HL Deb 05 September 1940 vol 117 cc396-7

5.55 p.m.


My Lords, my first question has already been answered, and I beg to ask the second one.

[The Question was as follows:

To ask His Majesty's Government whether the iron gates and railings recently erected at the headquarters of the Milk Marketing Board have been removed and utilized for war purposes and whether any steps are being taken to deal in a similar way with iron and steel structures in London and elsewhere erected for building schemes which have now been abandoned.]


My Lords, I have consulted the Minister of Supply, on whose behalf I am replying. The noble Lord is asking three questions here. The first is whether these gates have been removed, and the answer to that is in the negative. The second question is, have they been removed in order that they may be used for war purposes? There the answer is in the affirmative. They have been used for war purposes without being removed. We are in the peculiar position, I am advised, that this building is regarded as of importance from a security point of view, and if these gates and railings were removed then some fresh railings would have to be put up. I am sure the noble Lord would agree that, in these circumstances, it is better to keep the railings as they are.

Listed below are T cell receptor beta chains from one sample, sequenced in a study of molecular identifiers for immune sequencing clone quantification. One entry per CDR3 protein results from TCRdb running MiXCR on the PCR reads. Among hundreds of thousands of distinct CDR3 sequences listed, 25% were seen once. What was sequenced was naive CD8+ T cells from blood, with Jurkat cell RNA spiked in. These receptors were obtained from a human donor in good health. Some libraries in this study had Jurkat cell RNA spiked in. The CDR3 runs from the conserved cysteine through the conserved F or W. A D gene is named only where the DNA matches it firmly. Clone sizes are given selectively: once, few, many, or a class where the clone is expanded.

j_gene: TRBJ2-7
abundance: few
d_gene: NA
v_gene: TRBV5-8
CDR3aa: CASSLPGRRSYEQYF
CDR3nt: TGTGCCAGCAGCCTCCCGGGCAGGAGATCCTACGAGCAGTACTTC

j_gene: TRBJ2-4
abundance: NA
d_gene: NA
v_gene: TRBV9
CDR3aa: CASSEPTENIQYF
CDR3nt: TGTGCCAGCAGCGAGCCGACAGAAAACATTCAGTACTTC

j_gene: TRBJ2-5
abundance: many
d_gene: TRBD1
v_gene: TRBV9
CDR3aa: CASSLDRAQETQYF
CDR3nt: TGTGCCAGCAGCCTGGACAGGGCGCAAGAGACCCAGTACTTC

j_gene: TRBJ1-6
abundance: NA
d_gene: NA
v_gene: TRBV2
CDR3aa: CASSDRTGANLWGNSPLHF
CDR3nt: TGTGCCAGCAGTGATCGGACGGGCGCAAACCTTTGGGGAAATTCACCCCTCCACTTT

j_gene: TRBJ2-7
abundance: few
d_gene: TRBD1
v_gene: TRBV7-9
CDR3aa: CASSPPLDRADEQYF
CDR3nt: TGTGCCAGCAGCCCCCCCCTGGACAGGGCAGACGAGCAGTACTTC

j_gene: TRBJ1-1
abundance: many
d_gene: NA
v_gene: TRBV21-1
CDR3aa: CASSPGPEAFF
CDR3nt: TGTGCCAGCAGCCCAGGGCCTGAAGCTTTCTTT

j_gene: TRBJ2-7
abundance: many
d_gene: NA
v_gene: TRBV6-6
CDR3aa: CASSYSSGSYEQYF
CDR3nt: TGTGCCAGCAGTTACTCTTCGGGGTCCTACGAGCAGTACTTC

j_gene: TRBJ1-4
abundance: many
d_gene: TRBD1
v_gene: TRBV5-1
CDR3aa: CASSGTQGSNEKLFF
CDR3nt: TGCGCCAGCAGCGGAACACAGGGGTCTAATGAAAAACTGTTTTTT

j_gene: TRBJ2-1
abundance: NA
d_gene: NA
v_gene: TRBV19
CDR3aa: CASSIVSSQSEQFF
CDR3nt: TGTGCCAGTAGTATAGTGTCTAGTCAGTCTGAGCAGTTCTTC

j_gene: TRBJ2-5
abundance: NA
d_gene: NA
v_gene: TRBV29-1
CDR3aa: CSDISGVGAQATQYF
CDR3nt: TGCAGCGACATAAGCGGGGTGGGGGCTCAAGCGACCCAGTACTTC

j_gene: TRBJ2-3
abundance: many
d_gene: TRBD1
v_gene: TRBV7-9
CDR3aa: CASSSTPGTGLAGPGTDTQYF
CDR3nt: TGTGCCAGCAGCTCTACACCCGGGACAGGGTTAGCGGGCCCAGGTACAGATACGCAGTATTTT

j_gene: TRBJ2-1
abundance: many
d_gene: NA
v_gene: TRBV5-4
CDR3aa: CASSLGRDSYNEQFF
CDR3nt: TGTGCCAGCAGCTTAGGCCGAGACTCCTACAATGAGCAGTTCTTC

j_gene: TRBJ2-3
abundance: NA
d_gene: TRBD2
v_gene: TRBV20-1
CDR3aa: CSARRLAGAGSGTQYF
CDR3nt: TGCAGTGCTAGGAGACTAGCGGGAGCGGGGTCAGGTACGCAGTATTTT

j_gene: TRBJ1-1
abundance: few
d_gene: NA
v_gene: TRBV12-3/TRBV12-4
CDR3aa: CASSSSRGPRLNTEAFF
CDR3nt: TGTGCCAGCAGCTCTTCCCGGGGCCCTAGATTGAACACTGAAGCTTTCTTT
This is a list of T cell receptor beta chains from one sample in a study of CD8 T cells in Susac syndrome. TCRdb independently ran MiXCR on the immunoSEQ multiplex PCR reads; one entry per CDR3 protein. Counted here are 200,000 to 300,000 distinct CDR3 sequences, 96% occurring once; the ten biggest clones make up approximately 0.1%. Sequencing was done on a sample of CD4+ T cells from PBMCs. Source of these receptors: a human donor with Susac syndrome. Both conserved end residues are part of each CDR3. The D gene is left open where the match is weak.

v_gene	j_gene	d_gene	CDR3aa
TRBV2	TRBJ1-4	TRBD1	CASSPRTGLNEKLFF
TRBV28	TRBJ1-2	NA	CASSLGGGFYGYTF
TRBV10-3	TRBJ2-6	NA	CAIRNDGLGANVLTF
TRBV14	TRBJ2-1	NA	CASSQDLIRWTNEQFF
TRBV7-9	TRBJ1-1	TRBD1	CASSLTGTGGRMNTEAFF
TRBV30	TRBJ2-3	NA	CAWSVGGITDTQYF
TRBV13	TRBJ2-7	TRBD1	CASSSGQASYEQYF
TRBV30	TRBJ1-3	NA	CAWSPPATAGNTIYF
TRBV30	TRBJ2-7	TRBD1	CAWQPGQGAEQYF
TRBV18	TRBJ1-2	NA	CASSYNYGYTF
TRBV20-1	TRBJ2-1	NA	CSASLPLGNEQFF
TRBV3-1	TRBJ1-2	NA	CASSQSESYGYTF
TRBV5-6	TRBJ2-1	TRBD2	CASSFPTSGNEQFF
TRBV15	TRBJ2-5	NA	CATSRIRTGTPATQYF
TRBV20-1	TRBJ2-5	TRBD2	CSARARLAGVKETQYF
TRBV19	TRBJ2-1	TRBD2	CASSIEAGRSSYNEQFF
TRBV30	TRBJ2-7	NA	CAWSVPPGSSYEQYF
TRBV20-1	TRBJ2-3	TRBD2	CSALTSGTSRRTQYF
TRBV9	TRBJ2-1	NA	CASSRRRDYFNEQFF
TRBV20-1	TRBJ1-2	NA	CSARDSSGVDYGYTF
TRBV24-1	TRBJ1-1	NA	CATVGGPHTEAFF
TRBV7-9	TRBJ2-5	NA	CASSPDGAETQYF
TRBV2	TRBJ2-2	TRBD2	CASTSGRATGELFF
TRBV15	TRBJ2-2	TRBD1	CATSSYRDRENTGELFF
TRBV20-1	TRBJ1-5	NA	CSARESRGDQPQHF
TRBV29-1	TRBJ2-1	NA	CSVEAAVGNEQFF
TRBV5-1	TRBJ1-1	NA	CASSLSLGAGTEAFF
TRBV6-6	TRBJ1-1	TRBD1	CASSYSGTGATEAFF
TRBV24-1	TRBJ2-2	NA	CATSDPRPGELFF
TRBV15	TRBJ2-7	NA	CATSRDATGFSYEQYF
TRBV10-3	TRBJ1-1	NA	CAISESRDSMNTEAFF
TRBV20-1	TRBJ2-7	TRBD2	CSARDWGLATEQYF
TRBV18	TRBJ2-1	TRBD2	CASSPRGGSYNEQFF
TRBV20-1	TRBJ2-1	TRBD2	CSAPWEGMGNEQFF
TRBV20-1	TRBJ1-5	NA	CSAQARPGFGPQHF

The third part of the question is whether iron and steel structures in London and elsewhere, erected for building schemes which have been abandoned, are going to be taken down. My right honourable friend tells me that he has got a very considerable quantity of scrap from railings that are quite easily accessible, and thinks it inadvisable to take down these steel structures which can only be used for scrap purposes and which can, in certain eventualities, be very useful as buildings in case it becomes necessary, as the result of the process of the war, for other building accommodation to be found. In these circumstances, although he recognises he has full powers, aid will not hesitate to use them, to take this iron and make it into scrap, he considers that at the present time it is inadvisable that he should interfere with these buildings that are half erected. I hope the noble Lord will be satisfied that full inquiries have been made into the question that he has raised.